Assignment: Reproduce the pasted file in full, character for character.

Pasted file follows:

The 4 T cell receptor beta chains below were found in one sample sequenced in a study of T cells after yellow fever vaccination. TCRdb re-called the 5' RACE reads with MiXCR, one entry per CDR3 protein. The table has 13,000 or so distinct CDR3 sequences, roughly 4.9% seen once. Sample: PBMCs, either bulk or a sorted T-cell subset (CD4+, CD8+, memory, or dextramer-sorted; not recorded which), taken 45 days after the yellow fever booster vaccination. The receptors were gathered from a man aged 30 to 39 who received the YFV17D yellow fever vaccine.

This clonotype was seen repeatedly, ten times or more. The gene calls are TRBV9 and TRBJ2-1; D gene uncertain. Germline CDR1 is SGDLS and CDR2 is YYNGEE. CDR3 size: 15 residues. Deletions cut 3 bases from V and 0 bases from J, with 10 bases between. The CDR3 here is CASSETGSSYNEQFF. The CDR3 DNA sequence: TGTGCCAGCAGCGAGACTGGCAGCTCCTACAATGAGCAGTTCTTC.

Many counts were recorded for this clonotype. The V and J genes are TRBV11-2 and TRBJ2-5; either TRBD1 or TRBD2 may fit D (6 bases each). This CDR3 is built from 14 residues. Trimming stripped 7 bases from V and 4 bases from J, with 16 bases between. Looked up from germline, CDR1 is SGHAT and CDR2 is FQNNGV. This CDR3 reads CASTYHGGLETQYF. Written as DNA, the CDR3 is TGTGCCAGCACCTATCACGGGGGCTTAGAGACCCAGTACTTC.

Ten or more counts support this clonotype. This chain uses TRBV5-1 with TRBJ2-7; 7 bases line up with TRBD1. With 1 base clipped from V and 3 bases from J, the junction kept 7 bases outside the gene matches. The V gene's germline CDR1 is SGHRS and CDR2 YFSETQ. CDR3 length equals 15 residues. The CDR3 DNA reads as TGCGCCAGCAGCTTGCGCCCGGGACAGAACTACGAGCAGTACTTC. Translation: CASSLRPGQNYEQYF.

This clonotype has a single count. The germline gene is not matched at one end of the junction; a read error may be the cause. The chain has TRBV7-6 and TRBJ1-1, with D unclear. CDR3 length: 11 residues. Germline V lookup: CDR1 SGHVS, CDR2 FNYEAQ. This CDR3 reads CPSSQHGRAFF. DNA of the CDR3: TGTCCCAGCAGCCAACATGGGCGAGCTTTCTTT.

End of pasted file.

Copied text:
The 4 T cell receptor beta chains below were found in one sample sequenced in a study of T cells after yellow fever vaccination. TCRdb re-called the 5' RACE reads with MiXCR, one entry per CDR3 protein. The table has 13,000 or so distinct CDR3 sequences, roughly 4.9% seen once. Sample: PBMCs, either bulk or a sorted T-cell subset (CD4+, CD8+, memory, or dextramer-sorted; not recorded which), taken 45 days after the yellow fever booster vaccination. The receptors were gathered from a man aged 30 to 39 who received the YFV17D yellow fever vaccine.

This clonotype was seen repeatedly, ten times or more. The gene calls are TRBV9 and TRBJ2-1; D gene uncertain. Germline CDR1 is SGDLS and CDR2 is YYNGEE. CDR3 size: 15 residues. Deletions cut 3 bases from V and 0 bases from J, with 10 bases between. The CDR3 here is CASSETGSSYNEQFF. The CDR3 DNA sequence: TGTGCCAGCAGCGAGACTGGCAGCTCCTACAATGAGCAGTTCTTC.

Many counts were recorded for this clonotype. The V and J genes are TRBV11-2 and TRBJ2-5; either TRBD1 or TRBD2 may fit D (6 bases each). This CDR3 is built from 14 residues. Trimming stripped 7 bases from V and 4 bases from J, with 16 bases between. Looked up from germline, CDR1 is SGHAT and CDR2 is FQNNGV. This CDR3 reads CASTYHGGLETQYF. Written as DNA, the CDR3 is TGTGCCAGCACCTATCACGGGGGCTTAGAGACCCAGTACTTC.

Ten or more counts support this clonotype. This chain uses TRBV5-1 with TRBJ2-7; 7 bases line up with TRBD1. With 1 base clipped from V and 3 bases from J, the junction kept 7 bases outside the gene matches. The V gene's germline CDR1 is SGHRS and CDR2 YFSETQ. CDR3 length equals 15 residues. The CDR3 DNA reads as TGCGCCAGCAGCTTGCGCCCGGGACAGAACTACGAGCAGTACTTC. Translation: CASSLRPGQNYEQYF.

This clonotype has a single count. The germline gene is not matched at one end of the junction; a read error may be the cause. The chain has TRBV7-6 and TRBJ1-1, with D unclear. CDR3 length: 11 residues. Germline V lookup: CDR1 SGHVS, CDR2 FNYEAQ. This CDR3 reads CPSSQHGRAFF. DNA of the CDR3: TGTCCCAGCAGCCAACATGGGCGAGCTTTCTTT.